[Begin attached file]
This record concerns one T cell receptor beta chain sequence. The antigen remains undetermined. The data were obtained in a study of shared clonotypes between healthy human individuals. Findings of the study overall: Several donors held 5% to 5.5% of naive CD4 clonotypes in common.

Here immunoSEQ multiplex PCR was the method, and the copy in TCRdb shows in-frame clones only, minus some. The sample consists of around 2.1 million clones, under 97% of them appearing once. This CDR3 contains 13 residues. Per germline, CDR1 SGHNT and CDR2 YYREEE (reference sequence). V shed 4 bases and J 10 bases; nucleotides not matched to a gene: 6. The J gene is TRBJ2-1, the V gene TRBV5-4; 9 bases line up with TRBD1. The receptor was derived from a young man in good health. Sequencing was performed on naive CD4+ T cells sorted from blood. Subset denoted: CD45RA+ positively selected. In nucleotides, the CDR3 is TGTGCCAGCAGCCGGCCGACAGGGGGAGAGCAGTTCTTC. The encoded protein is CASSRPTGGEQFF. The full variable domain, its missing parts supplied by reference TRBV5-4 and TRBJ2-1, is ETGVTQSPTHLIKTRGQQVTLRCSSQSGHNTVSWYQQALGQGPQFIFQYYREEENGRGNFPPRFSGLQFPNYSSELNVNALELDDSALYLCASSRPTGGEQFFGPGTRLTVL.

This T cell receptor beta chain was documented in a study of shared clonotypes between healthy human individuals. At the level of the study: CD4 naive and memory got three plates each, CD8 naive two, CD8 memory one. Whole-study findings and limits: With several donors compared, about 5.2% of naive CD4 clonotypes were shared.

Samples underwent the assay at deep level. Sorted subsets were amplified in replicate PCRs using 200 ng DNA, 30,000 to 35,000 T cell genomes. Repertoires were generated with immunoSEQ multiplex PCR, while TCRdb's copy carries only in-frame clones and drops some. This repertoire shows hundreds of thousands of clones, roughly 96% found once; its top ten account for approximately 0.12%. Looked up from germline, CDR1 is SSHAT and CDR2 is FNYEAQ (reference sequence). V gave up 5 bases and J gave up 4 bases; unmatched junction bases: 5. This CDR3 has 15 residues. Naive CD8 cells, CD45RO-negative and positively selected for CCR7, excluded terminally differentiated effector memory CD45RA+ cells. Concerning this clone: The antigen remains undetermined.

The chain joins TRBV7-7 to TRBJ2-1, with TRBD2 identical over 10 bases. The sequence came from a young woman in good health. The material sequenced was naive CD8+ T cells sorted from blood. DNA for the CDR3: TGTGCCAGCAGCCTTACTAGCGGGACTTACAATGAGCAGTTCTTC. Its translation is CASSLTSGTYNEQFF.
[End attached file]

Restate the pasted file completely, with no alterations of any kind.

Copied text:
This record concerns one T cell receptor beta chain sequence. The antigen remains undetermined. The data were obtained in a study of shared clonotypes between healthy human individuals. Findings of the study overall: Several donors held 5% to 5.5% of naive CD4 clonotypes in common.

Here immunoSEQ multiplex PCR was the method, and the copy in TCRdb shows in-frame clones only, minus some. The sample consists of around 2.1 million clones, under 97% of them appearing once. This CDR3 contains 13 residues. Per germline, CDR1 SGHNT and CDR2 YYREEE (reference sequence). V shed 4 bases and J 10 bases; nucleotides not matched to a gene: 6. The J gene is TRBJ2-1, the V gene TRBV5-4; 9 bases line up with TRBD1. The receptor was derived from a young man in good health. Sequencing was performed on naive CD4+ T cells sorted from blood. Subset denoted: CD45RA+ positively selected. In nucleotides, the CDR3 is TGTGCCAGCAGCCGGCCGACAGGGGGAGAGCAGTTCTTC. The encoded protein is CASSRPTGGEQFF. The full variable domain, its missing parts supplied by reference TRBV5-4 and TRBJ2-1, is ETGVTQSPTHLIKTRGQQVTLRCSSQSGHNTVSWYQQALGQGPQFIFQYYREEENGRGNFPPRFSGLQFPNYSSELNVNALELDDSALYLCASSRPTGGEQFFGPGTRLTVL.

This T cell receptor beta chain was documented in a study of shared clonotypes between healthy human individuals. At the level of the study: CD4 naive and memory got three plates each, CD8 naive two, CD8 memory one. Whole-study findings and limits: With several donors compared, about 5.2% of naive CD4 clonotypes were shared.

Samples underwent the assay at deep level. Sorted subsets were amplified in replicate PCRs using 200 ng DNA, 30,000 to 35,000 T cell genomes. Repertoires were generated with immunoSEQ multiplex PCR, while TCRdb's copy carries only in-frame clones and drops some. This repertoire shows hundreds of thousands of clones, roughly 96% found once; its top ten account for approximately 0.12%. Looked up from germline, CDR1 is SSHAT and CDR2 is FNYEAQ (reference sequence). V gave up 5 bases and J gave up 4 bases; unmatched junction bases: 5. This CDR3 has 15 residues. Naive CD8 cells, CD45RO-negative and positively selected for CCR7, excluded terminally differentiated effector memory CD45RA+ cells. Concerning this clone: The antigen remains undetermined.

The chain joins TRBV7-7 to TRBJ2-1, with TRBD2 identical over 10 bases. The sequence came from a young woman in good health. The material sequenced was naive CD8+ T cells sorted from blood. DNA for the CDR3: TGTGCCAGCAGCCTTACTAGCGGGACTTACAATGAGCAGTTCTTC. Its translation is CASSLTSGTYNEQFF.